Prasat Thom pyramid temple

Day 7: Cooking Class + Quad Bike Ride – Siem Reap Countryside Tour

Morning: Cooking class. Learn how to prepare traditional and delicious Khmer dishes under the guidance of a professional chef. Begin with a walk through the local market, see the action and learn about the produce. Then return to the kitchen and get to work learning to prepare spring rolls, traditional amok fish, and fried bananas before enjoying your creation in the garden.

Champey Cooking School – Spring Rolls

Afternoon: 4-hour off-road quad bike trip offers an insight into a different side of Cambodia: the countryside surrounding Siem Reap. A local guide will show you how locals live in rural areas and their daily life style. The trip begins with a full briefing on how to drive the quad bike as well as important safety instructions. Then set off through the streets of Siem Reap to see villages, rice fields, a hidden temple, and Cambodians going about their daily lives, The final stop is at a rice paddy, with a beautiful view of the setting sun as it dips below the rice fields.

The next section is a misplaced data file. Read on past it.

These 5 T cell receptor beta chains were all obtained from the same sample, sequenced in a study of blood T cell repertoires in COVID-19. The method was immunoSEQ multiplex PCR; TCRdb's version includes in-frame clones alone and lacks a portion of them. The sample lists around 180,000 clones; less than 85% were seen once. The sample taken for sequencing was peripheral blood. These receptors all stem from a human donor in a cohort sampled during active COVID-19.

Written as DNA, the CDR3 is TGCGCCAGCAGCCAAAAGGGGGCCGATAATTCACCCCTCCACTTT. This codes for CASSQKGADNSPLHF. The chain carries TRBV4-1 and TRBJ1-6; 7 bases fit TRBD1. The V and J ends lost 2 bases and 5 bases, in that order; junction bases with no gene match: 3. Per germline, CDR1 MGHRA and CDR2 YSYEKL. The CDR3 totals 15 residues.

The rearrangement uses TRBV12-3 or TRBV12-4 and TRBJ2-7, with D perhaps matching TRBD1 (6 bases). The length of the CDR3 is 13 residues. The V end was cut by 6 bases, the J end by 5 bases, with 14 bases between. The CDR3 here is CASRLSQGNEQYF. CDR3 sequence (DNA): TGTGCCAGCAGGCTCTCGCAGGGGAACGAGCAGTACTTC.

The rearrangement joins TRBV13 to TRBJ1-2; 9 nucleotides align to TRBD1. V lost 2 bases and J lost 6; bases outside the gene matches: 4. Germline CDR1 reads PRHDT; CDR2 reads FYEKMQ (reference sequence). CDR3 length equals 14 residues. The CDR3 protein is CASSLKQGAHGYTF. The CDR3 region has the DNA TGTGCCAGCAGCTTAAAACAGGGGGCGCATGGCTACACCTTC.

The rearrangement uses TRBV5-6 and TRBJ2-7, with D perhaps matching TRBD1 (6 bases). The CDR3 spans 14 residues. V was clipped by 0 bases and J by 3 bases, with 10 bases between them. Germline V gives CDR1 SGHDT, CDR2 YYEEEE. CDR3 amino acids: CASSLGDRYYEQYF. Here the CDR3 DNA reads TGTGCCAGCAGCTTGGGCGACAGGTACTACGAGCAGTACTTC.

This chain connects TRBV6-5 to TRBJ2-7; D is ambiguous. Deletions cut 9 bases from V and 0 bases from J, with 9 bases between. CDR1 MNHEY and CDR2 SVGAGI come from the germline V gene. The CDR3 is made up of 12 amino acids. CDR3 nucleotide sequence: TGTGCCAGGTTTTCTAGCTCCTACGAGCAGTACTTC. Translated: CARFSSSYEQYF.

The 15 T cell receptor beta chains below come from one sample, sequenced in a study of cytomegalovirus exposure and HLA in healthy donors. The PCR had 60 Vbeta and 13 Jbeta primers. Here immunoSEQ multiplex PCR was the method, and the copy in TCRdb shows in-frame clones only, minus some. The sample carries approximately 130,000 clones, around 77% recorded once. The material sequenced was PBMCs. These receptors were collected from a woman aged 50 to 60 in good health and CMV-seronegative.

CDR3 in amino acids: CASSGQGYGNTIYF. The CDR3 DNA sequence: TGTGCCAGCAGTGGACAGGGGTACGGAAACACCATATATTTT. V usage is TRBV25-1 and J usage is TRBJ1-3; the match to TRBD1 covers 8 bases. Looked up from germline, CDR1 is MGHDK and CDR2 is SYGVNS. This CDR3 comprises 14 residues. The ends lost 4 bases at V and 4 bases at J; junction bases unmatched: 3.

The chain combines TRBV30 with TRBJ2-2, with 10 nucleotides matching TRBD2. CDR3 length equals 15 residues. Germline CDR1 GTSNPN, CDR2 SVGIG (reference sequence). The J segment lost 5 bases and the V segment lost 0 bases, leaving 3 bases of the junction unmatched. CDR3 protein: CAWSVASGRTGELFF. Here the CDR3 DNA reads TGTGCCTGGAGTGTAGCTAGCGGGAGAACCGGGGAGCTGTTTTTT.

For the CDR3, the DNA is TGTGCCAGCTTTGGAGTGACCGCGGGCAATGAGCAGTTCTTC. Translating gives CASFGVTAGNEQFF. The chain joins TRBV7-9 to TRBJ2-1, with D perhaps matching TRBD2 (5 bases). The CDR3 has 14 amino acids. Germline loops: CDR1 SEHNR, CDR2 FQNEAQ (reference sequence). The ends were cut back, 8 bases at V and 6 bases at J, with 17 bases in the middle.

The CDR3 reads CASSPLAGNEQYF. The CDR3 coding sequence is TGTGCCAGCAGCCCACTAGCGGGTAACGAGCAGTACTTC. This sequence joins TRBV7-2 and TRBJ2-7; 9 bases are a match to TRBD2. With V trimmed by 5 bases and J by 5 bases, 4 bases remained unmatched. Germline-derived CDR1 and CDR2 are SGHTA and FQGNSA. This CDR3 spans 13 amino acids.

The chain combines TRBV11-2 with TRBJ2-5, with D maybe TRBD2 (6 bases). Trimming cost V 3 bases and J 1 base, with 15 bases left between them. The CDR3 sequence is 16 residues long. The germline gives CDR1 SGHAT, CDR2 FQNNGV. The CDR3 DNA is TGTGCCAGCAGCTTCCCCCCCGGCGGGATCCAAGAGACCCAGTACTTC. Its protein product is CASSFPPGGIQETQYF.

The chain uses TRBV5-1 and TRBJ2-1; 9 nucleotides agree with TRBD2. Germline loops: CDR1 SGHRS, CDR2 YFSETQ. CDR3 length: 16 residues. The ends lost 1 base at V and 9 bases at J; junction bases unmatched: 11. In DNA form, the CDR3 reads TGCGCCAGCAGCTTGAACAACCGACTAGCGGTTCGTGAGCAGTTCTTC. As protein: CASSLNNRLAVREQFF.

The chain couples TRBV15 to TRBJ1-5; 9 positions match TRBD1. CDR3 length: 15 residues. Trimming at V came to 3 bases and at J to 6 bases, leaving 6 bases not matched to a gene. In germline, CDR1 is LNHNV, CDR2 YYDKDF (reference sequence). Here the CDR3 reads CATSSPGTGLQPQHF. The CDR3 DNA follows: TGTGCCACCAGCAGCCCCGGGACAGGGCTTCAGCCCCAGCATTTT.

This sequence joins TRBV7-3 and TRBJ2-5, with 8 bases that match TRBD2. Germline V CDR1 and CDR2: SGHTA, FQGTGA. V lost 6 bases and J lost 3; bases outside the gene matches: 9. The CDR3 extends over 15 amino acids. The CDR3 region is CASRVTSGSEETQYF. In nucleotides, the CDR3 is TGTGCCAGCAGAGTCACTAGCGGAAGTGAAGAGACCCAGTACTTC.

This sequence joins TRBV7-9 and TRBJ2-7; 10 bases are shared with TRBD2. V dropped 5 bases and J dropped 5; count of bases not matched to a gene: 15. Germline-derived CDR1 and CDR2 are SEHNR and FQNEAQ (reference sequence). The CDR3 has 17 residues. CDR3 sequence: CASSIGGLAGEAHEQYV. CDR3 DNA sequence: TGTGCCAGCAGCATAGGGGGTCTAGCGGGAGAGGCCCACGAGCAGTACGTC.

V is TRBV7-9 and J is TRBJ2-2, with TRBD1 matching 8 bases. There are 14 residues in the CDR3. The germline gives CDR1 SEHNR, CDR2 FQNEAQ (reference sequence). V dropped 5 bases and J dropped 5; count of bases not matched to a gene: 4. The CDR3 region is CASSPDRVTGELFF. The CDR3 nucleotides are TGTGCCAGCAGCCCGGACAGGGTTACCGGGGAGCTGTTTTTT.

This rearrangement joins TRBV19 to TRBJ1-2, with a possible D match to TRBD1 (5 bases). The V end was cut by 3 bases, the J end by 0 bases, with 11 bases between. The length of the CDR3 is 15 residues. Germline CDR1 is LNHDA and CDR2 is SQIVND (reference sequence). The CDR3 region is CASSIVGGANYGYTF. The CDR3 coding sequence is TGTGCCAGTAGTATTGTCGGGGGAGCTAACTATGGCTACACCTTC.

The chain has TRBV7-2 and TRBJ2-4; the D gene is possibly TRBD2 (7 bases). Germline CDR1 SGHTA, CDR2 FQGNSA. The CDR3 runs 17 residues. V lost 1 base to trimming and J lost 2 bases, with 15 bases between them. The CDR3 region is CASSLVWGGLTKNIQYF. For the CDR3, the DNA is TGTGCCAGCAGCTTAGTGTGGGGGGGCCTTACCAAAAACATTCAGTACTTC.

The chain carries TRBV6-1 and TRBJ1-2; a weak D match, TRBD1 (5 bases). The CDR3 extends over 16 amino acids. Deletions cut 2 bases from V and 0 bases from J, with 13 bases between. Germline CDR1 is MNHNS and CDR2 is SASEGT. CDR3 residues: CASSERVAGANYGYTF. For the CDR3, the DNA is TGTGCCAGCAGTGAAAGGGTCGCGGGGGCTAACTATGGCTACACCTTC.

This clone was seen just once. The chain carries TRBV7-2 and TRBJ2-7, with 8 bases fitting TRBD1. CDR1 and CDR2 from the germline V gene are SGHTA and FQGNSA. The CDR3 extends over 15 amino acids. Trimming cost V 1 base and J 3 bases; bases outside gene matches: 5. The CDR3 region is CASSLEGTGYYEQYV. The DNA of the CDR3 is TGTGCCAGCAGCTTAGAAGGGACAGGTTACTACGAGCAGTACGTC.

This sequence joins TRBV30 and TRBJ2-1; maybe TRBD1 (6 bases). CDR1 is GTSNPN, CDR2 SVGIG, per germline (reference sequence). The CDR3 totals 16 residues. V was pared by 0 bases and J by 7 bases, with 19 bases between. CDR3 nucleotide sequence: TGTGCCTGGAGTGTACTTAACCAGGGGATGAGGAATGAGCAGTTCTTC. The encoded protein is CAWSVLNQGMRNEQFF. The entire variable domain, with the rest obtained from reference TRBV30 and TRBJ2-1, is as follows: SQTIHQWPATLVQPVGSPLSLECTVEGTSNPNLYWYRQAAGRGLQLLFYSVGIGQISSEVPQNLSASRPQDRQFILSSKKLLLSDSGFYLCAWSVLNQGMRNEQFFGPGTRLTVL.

Quad Tour and red clay in Siem Reap

Inspired?

Who we hired: Smile Cambodia Tour designed and escorted our trip. Sothea (a.k.a. Sunny), who owns the company, took a break from guiding and became our driver. His friend Phing Bunna guided us through the area. Both are from Siem Reap and have been tour guides since 1996. And yes, we would hire them again. (We paid for the entire trip ourselves. Nothing was complimentary.)

Where we stayed: Palm Village Resort and Spa. To support our site, please check prices here.

Visit the Angkor Archaeological Park:

  • Angkor Park ticket prices: 1-day: $37, 3-day: $62 (valid for 1 week, any 3 days), 7-day: $72 (valid for 1 month).

Viator offers tours in Siem Reap that are similar to what we took.